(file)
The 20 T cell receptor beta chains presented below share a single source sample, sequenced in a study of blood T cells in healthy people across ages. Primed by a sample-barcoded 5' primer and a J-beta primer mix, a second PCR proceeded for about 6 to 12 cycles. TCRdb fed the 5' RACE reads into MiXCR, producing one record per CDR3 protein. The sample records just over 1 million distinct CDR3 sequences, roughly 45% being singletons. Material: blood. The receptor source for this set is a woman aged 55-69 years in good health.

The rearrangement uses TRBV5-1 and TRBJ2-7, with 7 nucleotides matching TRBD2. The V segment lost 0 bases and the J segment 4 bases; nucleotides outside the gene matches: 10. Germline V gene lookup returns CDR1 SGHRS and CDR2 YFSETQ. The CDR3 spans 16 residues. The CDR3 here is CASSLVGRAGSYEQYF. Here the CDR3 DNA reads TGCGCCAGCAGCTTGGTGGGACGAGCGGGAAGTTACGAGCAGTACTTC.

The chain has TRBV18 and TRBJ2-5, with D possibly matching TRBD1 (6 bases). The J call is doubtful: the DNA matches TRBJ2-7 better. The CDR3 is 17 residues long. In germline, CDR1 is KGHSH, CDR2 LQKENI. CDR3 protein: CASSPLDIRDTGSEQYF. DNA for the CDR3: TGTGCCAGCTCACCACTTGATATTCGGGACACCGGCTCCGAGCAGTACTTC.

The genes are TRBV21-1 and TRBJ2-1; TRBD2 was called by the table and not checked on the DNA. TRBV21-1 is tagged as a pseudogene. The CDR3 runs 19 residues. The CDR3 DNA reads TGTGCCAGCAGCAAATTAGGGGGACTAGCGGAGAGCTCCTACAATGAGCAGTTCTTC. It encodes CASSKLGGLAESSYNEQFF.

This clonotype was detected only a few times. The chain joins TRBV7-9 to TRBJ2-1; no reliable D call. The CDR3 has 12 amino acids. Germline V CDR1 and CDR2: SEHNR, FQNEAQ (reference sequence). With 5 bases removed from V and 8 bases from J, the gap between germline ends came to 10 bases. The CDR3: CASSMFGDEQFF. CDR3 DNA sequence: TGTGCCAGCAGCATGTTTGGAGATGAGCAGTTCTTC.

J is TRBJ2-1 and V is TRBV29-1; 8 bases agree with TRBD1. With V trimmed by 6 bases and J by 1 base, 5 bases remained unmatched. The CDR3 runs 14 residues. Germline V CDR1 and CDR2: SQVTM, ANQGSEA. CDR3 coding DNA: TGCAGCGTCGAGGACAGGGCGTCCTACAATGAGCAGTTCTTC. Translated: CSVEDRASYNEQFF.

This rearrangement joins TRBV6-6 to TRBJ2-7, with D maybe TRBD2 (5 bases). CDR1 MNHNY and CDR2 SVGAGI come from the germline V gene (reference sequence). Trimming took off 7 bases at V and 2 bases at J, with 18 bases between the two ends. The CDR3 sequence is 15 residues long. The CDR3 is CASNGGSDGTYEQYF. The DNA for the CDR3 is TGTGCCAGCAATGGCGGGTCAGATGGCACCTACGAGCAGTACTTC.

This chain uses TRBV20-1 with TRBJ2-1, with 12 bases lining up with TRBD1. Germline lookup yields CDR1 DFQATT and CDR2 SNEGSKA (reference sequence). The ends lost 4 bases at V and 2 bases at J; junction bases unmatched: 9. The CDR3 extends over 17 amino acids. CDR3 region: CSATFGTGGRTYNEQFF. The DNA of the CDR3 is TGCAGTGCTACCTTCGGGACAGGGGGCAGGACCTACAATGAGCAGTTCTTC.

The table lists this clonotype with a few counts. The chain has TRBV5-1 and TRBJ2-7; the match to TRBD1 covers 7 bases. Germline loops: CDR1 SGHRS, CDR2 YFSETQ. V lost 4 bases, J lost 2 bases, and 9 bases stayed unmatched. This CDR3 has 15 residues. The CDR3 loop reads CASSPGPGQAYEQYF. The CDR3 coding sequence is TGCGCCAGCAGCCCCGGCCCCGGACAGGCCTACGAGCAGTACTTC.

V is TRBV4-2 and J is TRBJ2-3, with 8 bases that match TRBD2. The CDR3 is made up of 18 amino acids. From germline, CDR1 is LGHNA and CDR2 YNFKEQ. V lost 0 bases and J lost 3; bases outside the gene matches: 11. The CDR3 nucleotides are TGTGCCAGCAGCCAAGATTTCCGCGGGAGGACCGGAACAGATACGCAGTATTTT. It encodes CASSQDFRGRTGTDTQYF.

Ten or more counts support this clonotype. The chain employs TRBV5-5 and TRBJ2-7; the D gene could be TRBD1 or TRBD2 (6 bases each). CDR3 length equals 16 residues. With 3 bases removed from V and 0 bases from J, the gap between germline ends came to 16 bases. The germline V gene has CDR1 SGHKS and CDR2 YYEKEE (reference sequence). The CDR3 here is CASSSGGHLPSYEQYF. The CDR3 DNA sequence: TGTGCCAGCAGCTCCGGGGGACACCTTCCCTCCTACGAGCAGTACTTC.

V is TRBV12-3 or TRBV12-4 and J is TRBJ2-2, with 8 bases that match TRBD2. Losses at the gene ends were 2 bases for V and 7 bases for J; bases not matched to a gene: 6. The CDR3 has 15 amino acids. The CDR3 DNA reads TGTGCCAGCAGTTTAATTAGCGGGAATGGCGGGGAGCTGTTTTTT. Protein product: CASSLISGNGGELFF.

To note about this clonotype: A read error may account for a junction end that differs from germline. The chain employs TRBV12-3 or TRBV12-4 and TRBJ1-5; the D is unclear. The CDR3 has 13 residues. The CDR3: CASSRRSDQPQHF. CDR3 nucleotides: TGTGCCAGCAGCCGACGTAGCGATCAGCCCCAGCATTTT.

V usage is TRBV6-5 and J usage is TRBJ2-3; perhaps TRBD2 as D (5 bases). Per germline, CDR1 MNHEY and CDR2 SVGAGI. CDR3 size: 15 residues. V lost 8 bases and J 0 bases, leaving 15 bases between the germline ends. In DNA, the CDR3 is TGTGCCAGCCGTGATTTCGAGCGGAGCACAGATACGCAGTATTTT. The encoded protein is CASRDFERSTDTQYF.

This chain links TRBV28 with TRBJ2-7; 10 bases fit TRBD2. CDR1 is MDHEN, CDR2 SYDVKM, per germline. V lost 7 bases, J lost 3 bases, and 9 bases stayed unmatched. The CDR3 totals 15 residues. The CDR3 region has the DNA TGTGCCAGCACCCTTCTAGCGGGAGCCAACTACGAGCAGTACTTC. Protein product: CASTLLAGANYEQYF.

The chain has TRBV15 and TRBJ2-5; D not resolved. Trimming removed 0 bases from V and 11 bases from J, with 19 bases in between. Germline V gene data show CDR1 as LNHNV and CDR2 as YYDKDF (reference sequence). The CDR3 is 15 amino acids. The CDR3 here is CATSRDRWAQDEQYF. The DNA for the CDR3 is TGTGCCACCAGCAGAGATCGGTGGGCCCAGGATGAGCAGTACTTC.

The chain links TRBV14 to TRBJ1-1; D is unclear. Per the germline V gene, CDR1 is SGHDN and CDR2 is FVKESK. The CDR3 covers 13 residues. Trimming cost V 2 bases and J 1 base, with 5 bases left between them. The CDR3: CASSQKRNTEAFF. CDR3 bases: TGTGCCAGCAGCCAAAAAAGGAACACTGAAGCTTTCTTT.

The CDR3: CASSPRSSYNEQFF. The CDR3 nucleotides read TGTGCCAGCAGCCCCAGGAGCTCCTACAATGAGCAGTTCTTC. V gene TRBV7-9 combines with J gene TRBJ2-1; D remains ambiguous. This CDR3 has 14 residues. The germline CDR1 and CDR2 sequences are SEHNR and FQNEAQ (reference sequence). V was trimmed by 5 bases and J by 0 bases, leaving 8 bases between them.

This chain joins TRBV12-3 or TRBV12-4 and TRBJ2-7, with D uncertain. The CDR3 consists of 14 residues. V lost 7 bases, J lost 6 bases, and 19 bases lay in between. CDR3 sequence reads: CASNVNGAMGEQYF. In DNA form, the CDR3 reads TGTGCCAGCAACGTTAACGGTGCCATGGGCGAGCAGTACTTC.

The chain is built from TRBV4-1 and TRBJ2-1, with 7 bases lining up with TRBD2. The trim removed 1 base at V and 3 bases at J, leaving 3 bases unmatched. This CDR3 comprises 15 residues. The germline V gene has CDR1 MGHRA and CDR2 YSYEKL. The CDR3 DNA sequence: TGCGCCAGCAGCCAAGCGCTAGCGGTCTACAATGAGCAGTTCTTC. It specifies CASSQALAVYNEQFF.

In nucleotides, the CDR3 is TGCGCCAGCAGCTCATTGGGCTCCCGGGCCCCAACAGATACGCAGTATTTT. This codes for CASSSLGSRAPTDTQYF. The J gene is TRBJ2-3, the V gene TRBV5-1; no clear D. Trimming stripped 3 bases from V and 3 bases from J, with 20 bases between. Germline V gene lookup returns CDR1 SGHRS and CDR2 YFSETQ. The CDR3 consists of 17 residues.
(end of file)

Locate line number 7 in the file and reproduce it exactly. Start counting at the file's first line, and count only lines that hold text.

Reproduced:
This rearrangement joins TRBV6-6 to TRBJ2-7, with D maybe TRBD2 (5 bases). CDR1 MNHNY and CDR2 SVGAGI come from the germline V gene (reference sequence). Trimming took off 7 bases at V and 2 bases at J, with 18 bases between the two ends. The CDR3 sequence is 15 residues long. The CDR3 is CASNGGSDGTYEQYF. The DNA for the CDR3 is TGTGCCAGCAATGGCGGGTCAGATGGCACCTACGAGCAGTACTTC.